Whatever he’d been doing, he looked worn out by it. He, too, was gray in the face.

They both looked up at Grant with a stony grief-ridden apprehension that turned to relief, if not to welcome, when they saw who he was. Not who they thought he’d be. They were hanging on to each other’s hands and they did not let go.

The hat on the bed. The jacket and tie.

It wasn’t that Aubrey had been out. It wasn’t a question of where he’d been or whom he’d been to see. It was where he was going.

Grant set the book down on the bed beside Fiona’s free hand.

'It’s about Iceland,' he said. 'I thought maybe you’d like to look at it.'

'Why, thank you,' said Fiona. She didn’t look at the book.

'Iceland,' he said.

She said, 'Ice-land.' The first syllable managed to hold a tinkle of interest, but the second fell flat. Anyway, it was necessary for her to turn her attention back to Aubrey, who was pulling his great thick hand out of hers. 'What is it?' she said. 'What is it, dear heart?' Grant had never heard her use this flowery expression before.

'Oh all right,' she said. 'Oh here.' And she pulled a handful of tissues from the box beside her bed. Aubrey had begun to weep.

'Here. Here,' she said, and he got hold of the Kleenex as well as he could and made a few awkward but lucky swipes at his face. While he was occupied, Fiona turned to Grant.

'Do you by any chance have any influence around here?' she said in a whisper. 'I’ve seen you talking to them . . .'

Aubrey made a noise of protest or weariness or disgust. Then his upper body pitched forward as if he wanted to throw himself against her. She scrambled half out of bed and caught him and held on to him. It seemed improper for Grant to help her.

'Hush,' Fiona was saying. 'Oh, honey. Hush. We’ll get to see each other. We’ll have to. I’ll go and see you. You’ll come and see me.'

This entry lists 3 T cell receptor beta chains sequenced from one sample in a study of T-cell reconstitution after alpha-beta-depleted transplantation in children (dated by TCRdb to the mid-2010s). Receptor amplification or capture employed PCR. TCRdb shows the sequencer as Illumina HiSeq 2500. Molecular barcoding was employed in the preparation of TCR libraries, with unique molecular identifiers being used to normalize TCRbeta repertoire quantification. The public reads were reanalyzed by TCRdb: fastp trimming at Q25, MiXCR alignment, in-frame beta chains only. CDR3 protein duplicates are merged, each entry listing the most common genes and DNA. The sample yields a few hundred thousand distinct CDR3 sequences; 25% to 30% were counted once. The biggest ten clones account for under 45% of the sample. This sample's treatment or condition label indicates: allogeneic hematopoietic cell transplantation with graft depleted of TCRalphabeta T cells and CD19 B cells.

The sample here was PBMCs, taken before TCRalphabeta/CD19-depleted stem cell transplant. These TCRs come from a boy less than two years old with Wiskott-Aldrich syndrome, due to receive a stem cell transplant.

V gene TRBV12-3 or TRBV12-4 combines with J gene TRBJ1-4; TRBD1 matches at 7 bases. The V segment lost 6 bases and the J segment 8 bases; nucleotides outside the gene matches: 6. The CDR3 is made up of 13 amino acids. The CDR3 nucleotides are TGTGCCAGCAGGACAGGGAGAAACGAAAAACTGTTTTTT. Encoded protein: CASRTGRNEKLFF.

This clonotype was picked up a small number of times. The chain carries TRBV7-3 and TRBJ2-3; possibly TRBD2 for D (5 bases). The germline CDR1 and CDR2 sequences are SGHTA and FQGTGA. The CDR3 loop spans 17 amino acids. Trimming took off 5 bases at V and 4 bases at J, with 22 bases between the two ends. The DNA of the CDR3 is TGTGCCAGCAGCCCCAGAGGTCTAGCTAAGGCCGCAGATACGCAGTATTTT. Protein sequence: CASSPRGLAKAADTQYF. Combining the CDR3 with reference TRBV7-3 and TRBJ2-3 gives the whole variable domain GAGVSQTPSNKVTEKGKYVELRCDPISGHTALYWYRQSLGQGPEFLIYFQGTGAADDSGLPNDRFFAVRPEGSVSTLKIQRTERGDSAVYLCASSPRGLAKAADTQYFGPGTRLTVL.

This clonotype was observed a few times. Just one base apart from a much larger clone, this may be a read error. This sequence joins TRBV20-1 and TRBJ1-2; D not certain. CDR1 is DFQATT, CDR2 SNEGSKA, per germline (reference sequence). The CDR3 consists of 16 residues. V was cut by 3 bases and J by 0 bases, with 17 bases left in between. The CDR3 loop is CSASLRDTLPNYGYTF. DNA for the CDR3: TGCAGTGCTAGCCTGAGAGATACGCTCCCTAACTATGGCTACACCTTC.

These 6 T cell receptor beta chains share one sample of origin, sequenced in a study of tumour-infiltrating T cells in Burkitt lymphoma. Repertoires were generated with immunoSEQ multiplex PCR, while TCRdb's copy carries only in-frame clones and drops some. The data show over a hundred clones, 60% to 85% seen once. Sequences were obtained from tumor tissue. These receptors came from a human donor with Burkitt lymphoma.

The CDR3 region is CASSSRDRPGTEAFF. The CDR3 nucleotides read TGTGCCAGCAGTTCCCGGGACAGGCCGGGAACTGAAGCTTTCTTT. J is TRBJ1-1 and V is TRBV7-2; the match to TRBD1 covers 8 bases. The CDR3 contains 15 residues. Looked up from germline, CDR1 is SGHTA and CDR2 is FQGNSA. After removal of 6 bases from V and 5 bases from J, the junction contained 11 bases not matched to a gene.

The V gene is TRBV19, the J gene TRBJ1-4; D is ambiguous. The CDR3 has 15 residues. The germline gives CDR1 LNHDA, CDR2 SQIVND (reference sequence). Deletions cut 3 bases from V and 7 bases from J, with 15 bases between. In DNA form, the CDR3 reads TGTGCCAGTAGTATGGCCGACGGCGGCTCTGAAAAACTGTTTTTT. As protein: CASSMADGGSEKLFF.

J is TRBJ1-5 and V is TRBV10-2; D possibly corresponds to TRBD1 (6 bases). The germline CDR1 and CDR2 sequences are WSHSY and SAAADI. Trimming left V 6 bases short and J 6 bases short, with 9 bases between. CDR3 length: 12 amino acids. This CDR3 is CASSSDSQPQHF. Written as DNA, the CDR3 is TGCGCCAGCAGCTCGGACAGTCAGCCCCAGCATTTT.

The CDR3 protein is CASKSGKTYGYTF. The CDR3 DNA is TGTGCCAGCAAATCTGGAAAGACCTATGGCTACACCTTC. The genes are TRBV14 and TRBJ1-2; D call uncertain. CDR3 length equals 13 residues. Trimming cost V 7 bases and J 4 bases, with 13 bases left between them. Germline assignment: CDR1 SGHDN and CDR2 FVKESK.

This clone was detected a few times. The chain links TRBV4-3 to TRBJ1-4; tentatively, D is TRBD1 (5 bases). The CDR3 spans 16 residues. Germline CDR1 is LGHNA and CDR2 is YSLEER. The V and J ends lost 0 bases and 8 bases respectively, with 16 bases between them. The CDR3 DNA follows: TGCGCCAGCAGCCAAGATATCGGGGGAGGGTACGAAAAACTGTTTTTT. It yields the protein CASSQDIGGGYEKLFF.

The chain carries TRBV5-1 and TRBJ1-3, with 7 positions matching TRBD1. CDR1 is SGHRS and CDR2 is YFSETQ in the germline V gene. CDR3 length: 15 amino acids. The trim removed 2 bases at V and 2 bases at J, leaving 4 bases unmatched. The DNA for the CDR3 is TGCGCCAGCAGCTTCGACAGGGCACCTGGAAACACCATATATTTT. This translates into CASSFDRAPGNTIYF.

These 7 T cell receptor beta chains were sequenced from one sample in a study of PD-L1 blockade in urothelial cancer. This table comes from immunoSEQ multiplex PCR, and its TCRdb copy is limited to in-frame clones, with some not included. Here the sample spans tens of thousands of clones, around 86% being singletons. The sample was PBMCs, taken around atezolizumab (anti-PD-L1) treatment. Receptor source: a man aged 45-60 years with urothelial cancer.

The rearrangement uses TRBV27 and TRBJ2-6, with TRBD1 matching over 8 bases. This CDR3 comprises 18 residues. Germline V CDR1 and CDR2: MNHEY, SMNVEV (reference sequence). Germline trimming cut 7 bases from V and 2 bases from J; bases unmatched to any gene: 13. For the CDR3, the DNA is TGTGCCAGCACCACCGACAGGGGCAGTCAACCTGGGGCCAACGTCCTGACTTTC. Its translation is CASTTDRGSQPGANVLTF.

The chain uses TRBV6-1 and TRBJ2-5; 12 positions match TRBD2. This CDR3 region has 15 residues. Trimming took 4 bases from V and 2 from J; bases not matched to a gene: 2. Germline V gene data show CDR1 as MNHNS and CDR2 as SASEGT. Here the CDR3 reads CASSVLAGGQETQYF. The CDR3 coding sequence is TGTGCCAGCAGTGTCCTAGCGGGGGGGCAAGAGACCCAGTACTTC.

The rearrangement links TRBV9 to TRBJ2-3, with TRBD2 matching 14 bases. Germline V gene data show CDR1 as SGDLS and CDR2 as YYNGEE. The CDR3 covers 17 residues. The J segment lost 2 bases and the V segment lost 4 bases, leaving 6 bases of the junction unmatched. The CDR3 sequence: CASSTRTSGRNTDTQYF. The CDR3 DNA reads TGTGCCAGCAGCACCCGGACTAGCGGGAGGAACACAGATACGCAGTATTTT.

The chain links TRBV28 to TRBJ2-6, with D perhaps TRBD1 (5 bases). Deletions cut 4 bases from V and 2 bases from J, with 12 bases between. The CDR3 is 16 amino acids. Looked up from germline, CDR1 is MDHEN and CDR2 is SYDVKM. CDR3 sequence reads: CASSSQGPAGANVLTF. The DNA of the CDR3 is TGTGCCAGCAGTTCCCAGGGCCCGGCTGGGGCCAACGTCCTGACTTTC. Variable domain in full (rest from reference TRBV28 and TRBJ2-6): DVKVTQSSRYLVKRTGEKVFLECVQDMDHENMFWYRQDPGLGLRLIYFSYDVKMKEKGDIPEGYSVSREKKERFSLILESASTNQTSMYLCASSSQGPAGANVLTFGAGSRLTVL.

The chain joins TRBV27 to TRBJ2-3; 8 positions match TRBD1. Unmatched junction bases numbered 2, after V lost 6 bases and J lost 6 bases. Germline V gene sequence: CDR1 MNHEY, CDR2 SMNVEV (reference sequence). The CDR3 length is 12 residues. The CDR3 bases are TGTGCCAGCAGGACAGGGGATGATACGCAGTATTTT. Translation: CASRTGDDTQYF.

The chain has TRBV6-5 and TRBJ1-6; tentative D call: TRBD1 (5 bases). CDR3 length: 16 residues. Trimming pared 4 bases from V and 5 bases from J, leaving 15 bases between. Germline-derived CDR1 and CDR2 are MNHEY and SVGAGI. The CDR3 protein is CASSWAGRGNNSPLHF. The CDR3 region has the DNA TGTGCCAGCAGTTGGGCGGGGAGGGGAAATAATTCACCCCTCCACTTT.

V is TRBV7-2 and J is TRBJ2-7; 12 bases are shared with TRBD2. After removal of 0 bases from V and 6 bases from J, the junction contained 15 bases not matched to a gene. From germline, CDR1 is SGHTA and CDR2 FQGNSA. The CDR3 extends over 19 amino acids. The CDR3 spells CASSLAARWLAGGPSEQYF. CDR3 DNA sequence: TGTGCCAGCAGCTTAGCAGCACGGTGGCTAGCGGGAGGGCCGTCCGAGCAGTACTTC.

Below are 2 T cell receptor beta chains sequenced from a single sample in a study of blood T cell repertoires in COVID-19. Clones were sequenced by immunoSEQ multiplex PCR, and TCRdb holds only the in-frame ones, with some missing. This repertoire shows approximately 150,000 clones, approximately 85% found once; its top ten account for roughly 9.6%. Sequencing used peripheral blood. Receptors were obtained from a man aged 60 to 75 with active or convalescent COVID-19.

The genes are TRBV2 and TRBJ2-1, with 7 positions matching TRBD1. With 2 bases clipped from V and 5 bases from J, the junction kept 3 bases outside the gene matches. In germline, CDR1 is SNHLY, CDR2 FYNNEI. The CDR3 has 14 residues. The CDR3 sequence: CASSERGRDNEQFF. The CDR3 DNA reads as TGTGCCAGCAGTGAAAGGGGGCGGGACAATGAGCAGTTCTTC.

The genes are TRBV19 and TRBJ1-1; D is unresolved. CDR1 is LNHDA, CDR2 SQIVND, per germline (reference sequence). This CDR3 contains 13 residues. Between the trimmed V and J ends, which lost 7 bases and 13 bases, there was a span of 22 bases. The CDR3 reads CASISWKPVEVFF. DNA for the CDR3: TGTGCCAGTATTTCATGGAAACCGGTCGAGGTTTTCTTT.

Aubrey made the same sound again with his face in her chest and there was nothing Grant could decently do but get out of the room.

'I just wish his wife would hurry up and get here,' Kristy said when he ran into her. ' wish she’d get him out of here and cut the agony short. We’ve got to start serving supper before long and how are we supposed to get her to swallow anything with him still hanging around?'

Grant said, 'Should I stay?'

'What for? She’s not sick, you know.'

'To keep her company,' he said.

Kristy shook her head.

'They have to get over these things on their own. They’ve got short memories, usually. That’s not always so bad.'

Grant left without going back to Fiona’s room. He noticed that the wind was actually warm and the crows were making an uproar. In the parking lot a woman wearing a tartan pants suit was getting a folded-up wheelchair out of the trunk of her car."
Sunday, October 13, 2013

Aesthetically Claimed Thing: Banksy, Better Out Than In, 2013

"Yesterday I set up a stall in the park selling 100% authentic original signed Banksy canvases. For $60 each. Please note: This was a one off. The stall will not be there again today."